Ecological vision

The opening tomorrow of the stunning visitor and education centre at the Orokonui Ecosanctuary caps off a remarkable project that has been a quarter of a century in the making.

It would be difficult to imagine a more creative statement of intent and reflection of the values behind the ecosanctuary.

The centre, designed by award-winning Dunedin architect Tim Heath, rises like a glass-hulled ship off the Orokonui hillside below the Blueskin Rd on the scenic route between Port Chalmers and Waitati.

The $2.2 million environmentally sustainable visitor centre is constructed from shipping containers linked by a glass atrium and features double glazing, concrete slab construction, solar hot water, natural ventilation and its own rainwater and wastewater treatment systems.

The centre also includes information panels, a cafe, a gift shop and the Otago Daily Times education centre.

Dr Ralph Allen has referred to the building as "our cathedral"; it is certainly a testament to the dedication of a large band of volunteers and energetic members of the Otago Natural History Trust - of which Dr Allen is the chairman - and to the contributions, financial and otherwise, of other members of the community.

It is also an immeasurably valuable asset to the region, for the Orokonui Ecosanctuary enhances Dunedin's reputation as a major ecotourism destination.

To recap, the 307ha ecosanctuary includes 230ha of conservation land that has been given the highest category of protection - that of "Nature Reserve".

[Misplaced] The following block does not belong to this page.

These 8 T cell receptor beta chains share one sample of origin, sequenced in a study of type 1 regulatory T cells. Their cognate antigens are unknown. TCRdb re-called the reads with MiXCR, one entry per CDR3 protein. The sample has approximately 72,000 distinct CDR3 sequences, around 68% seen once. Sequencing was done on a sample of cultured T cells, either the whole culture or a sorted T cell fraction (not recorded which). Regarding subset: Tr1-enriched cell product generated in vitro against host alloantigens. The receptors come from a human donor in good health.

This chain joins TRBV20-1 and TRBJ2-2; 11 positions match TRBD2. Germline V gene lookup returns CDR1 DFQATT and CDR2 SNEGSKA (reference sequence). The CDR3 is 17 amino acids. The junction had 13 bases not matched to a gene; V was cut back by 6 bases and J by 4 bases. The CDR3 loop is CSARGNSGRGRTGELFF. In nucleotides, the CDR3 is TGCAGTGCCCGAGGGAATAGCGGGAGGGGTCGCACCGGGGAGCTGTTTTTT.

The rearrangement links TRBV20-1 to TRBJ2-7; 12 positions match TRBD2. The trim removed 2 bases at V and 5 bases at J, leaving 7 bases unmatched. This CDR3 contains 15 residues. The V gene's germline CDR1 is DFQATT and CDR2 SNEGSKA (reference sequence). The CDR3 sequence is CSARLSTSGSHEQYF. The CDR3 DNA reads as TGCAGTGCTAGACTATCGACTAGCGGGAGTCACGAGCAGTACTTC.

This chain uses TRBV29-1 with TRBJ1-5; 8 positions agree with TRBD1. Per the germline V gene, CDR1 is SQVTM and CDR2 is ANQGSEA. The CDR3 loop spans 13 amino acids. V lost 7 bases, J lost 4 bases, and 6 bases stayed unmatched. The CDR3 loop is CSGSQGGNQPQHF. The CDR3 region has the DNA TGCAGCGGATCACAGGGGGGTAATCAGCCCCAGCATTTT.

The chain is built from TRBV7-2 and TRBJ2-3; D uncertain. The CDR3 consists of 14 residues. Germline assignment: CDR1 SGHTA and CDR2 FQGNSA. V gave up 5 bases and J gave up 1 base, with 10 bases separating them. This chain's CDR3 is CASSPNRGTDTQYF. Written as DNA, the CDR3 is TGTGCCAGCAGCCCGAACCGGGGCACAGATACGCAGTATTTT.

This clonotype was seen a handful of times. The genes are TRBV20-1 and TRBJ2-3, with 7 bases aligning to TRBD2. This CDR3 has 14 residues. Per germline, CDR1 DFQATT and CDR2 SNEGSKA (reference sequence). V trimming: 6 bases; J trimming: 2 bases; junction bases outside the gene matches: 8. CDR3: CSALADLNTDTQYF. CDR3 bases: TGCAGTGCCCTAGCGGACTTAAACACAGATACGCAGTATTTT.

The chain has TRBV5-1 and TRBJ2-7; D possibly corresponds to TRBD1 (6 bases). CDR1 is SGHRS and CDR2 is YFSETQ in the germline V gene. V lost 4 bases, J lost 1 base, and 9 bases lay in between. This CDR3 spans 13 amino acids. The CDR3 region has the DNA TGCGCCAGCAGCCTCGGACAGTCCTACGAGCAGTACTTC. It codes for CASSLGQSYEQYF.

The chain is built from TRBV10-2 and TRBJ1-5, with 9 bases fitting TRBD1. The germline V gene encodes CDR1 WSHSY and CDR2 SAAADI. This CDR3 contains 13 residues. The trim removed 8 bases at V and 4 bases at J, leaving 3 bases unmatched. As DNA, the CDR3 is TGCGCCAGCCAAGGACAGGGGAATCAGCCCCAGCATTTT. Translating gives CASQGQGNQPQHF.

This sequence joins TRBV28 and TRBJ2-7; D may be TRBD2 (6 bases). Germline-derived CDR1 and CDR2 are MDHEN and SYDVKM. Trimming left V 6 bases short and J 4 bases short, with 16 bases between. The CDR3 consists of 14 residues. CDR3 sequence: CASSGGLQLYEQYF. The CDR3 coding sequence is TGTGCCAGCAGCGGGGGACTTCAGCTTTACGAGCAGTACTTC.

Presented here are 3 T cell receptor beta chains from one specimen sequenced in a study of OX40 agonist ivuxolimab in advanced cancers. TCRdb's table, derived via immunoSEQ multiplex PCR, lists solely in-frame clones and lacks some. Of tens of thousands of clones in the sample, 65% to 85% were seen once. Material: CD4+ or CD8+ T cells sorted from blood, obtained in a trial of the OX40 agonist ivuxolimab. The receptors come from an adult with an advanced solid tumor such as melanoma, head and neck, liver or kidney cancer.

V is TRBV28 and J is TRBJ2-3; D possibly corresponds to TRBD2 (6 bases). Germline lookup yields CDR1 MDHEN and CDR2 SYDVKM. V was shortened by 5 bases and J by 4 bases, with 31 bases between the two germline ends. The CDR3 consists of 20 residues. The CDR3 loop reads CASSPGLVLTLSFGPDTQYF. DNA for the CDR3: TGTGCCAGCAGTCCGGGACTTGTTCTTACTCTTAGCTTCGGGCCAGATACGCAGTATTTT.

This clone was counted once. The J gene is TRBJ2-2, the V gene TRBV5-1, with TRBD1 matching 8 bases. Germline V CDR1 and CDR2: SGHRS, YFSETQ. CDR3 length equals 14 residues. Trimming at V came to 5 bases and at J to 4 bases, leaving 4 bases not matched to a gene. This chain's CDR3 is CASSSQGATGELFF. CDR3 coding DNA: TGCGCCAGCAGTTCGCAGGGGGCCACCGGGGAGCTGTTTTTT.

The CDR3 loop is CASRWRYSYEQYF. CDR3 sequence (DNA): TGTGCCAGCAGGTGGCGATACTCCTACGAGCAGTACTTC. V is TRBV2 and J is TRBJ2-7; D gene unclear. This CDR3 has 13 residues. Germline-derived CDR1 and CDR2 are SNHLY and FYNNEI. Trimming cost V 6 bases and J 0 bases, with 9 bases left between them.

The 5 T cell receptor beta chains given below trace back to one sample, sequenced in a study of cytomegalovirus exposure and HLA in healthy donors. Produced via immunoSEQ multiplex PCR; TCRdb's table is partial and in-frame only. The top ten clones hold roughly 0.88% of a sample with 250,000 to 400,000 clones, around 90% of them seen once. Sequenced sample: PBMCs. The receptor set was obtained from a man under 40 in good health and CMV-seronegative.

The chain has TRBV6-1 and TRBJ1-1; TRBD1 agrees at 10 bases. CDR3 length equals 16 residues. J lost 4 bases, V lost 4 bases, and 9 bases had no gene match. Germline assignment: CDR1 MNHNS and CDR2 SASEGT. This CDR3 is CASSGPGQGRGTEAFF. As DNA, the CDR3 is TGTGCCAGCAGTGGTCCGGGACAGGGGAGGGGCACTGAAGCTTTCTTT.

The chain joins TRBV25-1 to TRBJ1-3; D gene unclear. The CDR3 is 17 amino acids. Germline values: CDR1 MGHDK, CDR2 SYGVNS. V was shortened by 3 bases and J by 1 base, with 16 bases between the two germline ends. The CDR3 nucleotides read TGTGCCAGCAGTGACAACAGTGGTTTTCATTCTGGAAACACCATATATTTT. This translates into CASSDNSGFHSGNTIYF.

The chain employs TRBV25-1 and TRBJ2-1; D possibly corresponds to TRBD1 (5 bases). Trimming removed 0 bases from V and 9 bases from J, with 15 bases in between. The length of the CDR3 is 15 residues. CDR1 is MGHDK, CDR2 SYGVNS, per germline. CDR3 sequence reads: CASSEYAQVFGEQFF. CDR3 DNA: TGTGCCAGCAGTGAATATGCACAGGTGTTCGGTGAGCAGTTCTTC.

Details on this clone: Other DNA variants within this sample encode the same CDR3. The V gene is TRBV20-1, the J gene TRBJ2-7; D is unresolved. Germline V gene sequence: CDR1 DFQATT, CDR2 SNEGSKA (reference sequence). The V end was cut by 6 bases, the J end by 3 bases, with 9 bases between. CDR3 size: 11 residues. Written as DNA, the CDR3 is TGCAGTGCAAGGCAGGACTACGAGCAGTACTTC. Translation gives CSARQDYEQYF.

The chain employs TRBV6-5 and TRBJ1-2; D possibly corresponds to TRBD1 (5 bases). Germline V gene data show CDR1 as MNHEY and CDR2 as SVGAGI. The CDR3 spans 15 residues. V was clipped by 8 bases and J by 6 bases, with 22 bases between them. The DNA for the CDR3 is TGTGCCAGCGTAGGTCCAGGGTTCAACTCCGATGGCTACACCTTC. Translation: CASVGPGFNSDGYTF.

Forest within the reserve is about 100 years old, with isolated pockets much older.

In an area prone to cloud and fog, the reserve contains a rich diversity of "cloud forest" tiers and species - including kaikawaka, one of the two native New Zealand cedars capable of providing a suitable habitat for rare birds such as kakapo.

Native wildlife species include the South Island tit, the South Island rifleman, brown creeper, bellbird, grey warbler, fantail and others.

As such, the ecosanctuary complements the marine attractions of, in particular, the Otago Peninsula with a forest wildlife experience.

The site is enclosed by a specialised pest-exclusion fence with a mesh sufficiently fine to prevent even tiny mice from gaining entrance.

It is just under two metres tall and 10km long.

Rats, stoats and possums have been removed during an intensive pest eradication programme.

The trust hopes to bring back to the area kiwi, tuatara, saddleback, kaka and kakariki.

But as the visitor centre signals, the ecosanctuary is not just about the restoration of coastal forest and reintroduction of native bird species.

It is as much a place of learning - about conservation and the natural heritage of Otago - where long exiled wildlife can be conserved, observed and experienced.

As a tourism asset, the ecosanctuary not only provides a further reason to visit the region, but a boon to the number of visitor nights: another must-see on the visitor intinerary will keep tourists here longer and add to Dunedin's growing reputation for native wildlife.

In addition, the centre provides employment opportunities and will add to a cluster of off-site facilities able to be used by appropriate disciplines at the University of Otago.

Just as the Portobello Aquarium attracts marine biologists from around the country - and indeed the world - the existence of the ecosanctuary should prove a magnet for research ecologists and others seeking to study the science of pest-free ecological restoration.

With the education centre designed among other things to host school parties, it will also help to instill at an early age an appreciation for the values of the natural world that are, in these fast and loose modern times, all too often overlooked.

Dr Allen, trust members, Mr Heath - who with the visitor centre building enhances his reputation as one of the country's foremost eco-architects - and the benefactors, volunteers and supporters who have made the dream possible are to be congratulated.

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